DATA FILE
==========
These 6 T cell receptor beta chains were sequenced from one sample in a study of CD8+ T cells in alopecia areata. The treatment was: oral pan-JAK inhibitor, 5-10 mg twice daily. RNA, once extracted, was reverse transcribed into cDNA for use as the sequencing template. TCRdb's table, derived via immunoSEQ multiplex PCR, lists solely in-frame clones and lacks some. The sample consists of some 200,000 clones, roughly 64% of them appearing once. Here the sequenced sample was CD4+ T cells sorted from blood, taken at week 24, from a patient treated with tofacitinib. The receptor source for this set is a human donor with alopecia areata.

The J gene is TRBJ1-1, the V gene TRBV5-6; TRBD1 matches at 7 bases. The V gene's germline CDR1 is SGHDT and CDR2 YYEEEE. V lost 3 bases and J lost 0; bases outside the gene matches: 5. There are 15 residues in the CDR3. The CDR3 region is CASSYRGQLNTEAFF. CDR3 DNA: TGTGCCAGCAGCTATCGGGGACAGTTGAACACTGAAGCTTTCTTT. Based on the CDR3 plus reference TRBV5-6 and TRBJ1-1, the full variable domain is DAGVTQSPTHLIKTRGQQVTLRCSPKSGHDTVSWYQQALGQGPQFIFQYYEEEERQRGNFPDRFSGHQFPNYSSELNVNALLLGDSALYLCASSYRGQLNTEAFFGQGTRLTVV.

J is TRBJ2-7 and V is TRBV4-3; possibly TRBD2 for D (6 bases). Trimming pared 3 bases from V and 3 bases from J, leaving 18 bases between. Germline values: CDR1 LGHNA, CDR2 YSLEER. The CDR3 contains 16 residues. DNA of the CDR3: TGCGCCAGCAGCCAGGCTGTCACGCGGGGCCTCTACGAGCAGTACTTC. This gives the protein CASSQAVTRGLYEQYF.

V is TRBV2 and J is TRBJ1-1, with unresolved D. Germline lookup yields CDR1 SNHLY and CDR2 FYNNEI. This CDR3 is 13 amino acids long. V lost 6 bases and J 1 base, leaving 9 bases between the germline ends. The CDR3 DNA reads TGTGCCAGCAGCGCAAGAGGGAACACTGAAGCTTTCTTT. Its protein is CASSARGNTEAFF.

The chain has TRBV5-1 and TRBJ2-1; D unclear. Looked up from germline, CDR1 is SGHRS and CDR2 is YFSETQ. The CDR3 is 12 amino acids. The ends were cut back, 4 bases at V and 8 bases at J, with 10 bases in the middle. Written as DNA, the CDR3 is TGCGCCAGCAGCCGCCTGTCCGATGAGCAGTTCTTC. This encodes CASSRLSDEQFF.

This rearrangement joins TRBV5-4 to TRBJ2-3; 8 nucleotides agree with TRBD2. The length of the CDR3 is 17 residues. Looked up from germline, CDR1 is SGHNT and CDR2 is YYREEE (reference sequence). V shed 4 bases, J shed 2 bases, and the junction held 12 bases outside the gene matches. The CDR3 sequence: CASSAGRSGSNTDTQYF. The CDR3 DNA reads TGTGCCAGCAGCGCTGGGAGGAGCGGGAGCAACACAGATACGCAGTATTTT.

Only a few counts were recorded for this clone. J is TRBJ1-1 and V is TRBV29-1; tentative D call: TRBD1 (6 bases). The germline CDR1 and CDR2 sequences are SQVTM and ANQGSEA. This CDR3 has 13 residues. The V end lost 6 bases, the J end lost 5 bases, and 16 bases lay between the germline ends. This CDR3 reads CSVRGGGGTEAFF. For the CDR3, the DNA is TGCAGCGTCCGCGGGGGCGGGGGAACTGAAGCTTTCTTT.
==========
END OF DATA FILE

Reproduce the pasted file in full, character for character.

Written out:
These 6 T cell receptor beta chains were sequenced from one sample in a study of CD8+ T cells in alopecia areata. The treatment was: oral pan-JAK inhibitor, 5-10 mg twice daily. RNA, once extracted, was reverse transcribed into cDNA for use as the sequencing template. TCRdb's table, derived via immunoSEQ multiplex PCR, lists solely in-frame clones and lacks some. The sample consists of some 200,000 clones, roughly 64% of them appearing once. Here the sequenced sample was CD4+ T cells sorted from blood, taken at week 24, from a patient treated with tofacitinib. The receptor source for this set is a human donor with alopecia areata.

The J gene is TRBJ1-1, the V gene TRBV5-6; TRBD1 matches at 7 bases. The V gene's germline CDR1 is SGHDT and CDR2 YYEEEE. V lost 3 bases and J lost 0; bases outside the gene matches: 5. There are 15 residues in the CDR3. The CDR3 region is CASSYRGQLNTEAFF. CDR3 DNA: TGTGCCAGCAGCTATCGGGGACAGTTGAACACTGAAGCTTTCTTT. Based on the CDR3 plus reference TRBV5-6 and TRBJ1-1, the full variable domain is DAGVTQSPTHLIKTRGQQVTLRCSPKSGHDTVSWYQQALGQGPQFIFQYYEEEERQRGNFPDRFSGHQFPNYSSELNVNALLLGDSALYLCASSYRGQLNTEAFFGQGTRLTVV.

J is TRBJ2-7 and V is TRBV4-3; possibly TRBD2 for D (6 bases). Trimming pared 3 bases from V and 3 bases from J, leaving 18 bases between. Germline values: CDR1 LGHNA, CDR2 YSLEER. The CDR3 contains 16 residues. DNA of the CDR3: TGCGCCAGCAGCCAGGCTGTCACGCGGGGCCTCTACGAGCAGTACTTC. This gives the protein CASSQAVTRGLYEQYF.

V is TRBV2 and J is TRBJ1-1, with unresolved D. Germline lookup yields CDR1 SNHLY and CDR2 FYNNEI. This CDR3 is 13 amino acids long. V lost 6 bases and J 1 base, leaving 9 bases between the germline ends. The CDR3 DNA reads TGTGCCAGCAGCGCAAGAGGGAACACTGAAGCTTTCTTT. Its protein is CASSARGNTEAFF.

The chain has TRBV5-1 and TRBJ2-1; D unclear. Looked up from germline, CDR1 is SGHRS and CDR2 is YFSETQ. The CDR3 is 12 amino acids. The ends were cut back, 4 bases at V and 8 bases at J, with 10 bases in the middle. Written as DNA, the CDR3 is TGCGCCAGCAGCCGCCTGTCCGATGAGCAGTTCTTC. This encodes CASSRLSDEQFF.

This rearrangement joins TRBV5-4 to TRBJ2-3; 8 nucleotides agree with TRBD2. The length of the CDR3 is 17 residues. Looked up from germline, CDR1 is SGHNT and CDR2 is YYREEE (reference sequence). V shed 4 bases, J shed 2 bases, and the junction held 12 bases outside the gene matches. The CDR3 sequence: CASSAGRSGSNTDTQYF. The CDR3 DNA reads TGTGCCAGCAGCGCTGGGAGGAGCGGGAGCAACACAGATACGCAGTATTTT.

Only a few counts were recorded for this clone. J is TRBJ1-1 and V is TRBV29-1; tentative D call: TRBD1 (6 bases). The germline CDR1 and CDR2 sequences are SQVTM and ANQGSEA. This CDR3 has 13 residues. The V end lost 6 bases, the J end lost 5 bases, and 16 bases lay between the germline ends. This CDR3 reads CSVRGGGGTEAFF. For the CDR3, the DNA is TGCAGCGTCCGCGGGGGCGGGGGAACTGAAGCTTTCTTT.